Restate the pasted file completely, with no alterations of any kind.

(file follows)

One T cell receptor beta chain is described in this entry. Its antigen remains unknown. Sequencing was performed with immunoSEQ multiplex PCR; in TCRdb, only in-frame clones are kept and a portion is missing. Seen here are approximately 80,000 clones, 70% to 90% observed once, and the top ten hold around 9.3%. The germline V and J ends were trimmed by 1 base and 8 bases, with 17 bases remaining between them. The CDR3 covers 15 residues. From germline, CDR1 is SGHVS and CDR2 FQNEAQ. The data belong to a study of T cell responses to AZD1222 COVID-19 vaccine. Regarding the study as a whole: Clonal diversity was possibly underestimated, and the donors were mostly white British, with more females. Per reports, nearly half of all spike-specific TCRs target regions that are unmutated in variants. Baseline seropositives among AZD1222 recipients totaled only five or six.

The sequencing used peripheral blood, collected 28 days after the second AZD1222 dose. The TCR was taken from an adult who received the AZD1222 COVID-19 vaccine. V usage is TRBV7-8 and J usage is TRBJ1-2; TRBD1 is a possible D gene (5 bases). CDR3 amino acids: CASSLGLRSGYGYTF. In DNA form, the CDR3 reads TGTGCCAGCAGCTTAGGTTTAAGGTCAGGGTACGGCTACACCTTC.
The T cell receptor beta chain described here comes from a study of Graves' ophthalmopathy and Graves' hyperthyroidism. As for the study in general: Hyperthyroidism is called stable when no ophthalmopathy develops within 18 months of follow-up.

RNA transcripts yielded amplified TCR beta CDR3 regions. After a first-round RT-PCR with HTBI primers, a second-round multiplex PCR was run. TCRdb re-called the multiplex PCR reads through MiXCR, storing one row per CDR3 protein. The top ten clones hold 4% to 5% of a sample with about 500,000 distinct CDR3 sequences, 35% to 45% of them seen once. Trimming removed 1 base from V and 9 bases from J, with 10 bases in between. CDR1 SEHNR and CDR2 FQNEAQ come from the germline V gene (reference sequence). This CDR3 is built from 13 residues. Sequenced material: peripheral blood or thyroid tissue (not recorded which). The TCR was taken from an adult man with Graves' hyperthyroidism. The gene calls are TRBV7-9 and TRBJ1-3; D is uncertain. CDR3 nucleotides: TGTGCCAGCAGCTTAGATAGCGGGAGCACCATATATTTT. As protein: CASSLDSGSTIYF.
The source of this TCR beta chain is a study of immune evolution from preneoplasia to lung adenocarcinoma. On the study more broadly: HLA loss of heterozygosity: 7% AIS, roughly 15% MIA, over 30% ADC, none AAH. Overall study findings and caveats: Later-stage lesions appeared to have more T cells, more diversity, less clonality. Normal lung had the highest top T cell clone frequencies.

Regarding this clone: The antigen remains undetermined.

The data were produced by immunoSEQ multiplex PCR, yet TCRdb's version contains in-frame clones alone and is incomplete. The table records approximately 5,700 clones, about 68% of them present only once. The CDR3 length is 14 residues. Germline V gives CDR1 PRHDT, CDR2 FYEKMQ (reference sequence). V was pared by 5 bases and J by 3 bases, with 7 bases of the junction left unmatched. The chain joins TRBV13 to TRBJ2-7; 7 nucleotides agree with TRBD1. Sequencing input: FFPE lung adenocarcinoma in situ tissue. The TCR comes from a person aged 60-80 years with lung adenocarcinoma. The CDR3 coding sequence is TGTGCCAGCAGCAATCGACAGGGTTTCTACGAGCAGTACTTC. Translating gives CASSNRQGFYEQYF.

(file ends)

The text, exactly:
One T cell receptor beta chain is described in this entry. Its antigen remains unknown. Sequencing was performed with immunoSEQ multiplex PCR; in TCRdb, only in-frame clones are kept and a portion is missing. Seen here are approximately 80,000 clones, 70% to 90% observed once, and the top ten hold around 9.3%. The germline V and J ends were trimmed by 1 base and 8 bases, with 17 bases remaining between them. The CDR3 covers 15 residues. From germline, CDR1 is SGHVS and CDR2 FQNEAQ. The data belong to a study of T cell responses to AZD1222 COVID-19 vaccine. Regarding the study as a whole: Clonal diversity was possibly underestimated, and the donors were mostly white British, with more females. Per reports, nearly half of all spike-specific TCRs target regions that are unmutated in variants. Baseline seropositives among AZD1222 recipients totaled only five or six.

The sequencing used peripheral blood, collected 28 days after the second AZD1222 dose. The TCR was taken from an adult who received the AZD1222 COVID-19 vaccine. V usage is TRBV7-8 and J usage is TRBJ1-2; TRBD1 is a possible D gene (5 bases). CDR3 amino acids: CASSLGLRSGYGYTF. In DNA form, the CDR3 reads TGTGCCAGCAGCTTAGGTTTAAGGTCAGGGTACGGCTACACCTTC.
The T cell receptor beta chain described here comes from a study of Graves' ophthalmopathy and Graves' hyperthyroidism. As for the study in general: Hyperthyroidism is called stable when no ophthalmopathy develops within 18 months of follow-up.

RNA transcripts yielded amplified TCR beta CDR3 regions. After a first-round RT-PCR with HTBI primers, a second-round multiplex PCR was run. TCRdb re-called the multiplex PCR reads through MiXCR, storing one row per CDR3 protein. The top ten clones hold 4% to 5% of a sample with about 500,000 distinct CDR3 sequences, 35% to 45% of them seen once. Trimming removed 1 base from V and 9 bases from J, with 10 bases in between. CDR1 SEHNR and CDR2 FQNEAQ come from the germline V gene (reference sequence). This CDR3 is built from 13 residues. Sequenced material: peripheral blood or thyroid tissue (not recorded which). The TCR was taken from an adult man with Graves' hyperthyroidism. The gene calls are TRBV7-9 and TRBJ1-3; D is uncertain. CDR3 nucleotides: TGTGCCAGCAGCTTAGATAGCGGGAGCACCATATATTTT. As protein: CASSLDSGSTIYF.
The source of this TCR beta chain is a study of immune evolution from preneoplasia to lung adenocarcinoma. On the study more broadly: HLA loss of heterozygosity: 7% AIS, roughly 15% MIA, over 30% ADC, none AAH. Overall study findings and caveats: Later-stage lesions appeared to have more T cells, more diversity, less clonality. Normal lung had the highest top T cell clone frequencies.

Regarding this clone: The antigen remains undetermined.

The data were produced by immunoSEQ multiplex PCR, yet TCRdb's version contains in-frame clones alone and is incomplete. The table records approximately 5,700 clones, about 68% of them present only once. The CDR3 length is 14 residues. Germline V gives CDR1 PRHDT, CDR2 FYEKMQ (reference sequence). V was pared by 5 bases and J by 3 bases, with 7 bases of the junction left unmatched. The chain joins TRBV13 to TRBJ2-7; 7 nucleotides agree with TRBD1. Sequencing input: FFPE lung adenocarcinoma in situ tissue. The TCR comes from a person aged 60-80 years with lung adenocarcinoma. The CDR3 coding sequence is TGTGCCAGCAGCAATCGACAGGGTTTCTACGAGCAGTACTTC. Translating gives CASSNRQGFYEQYF.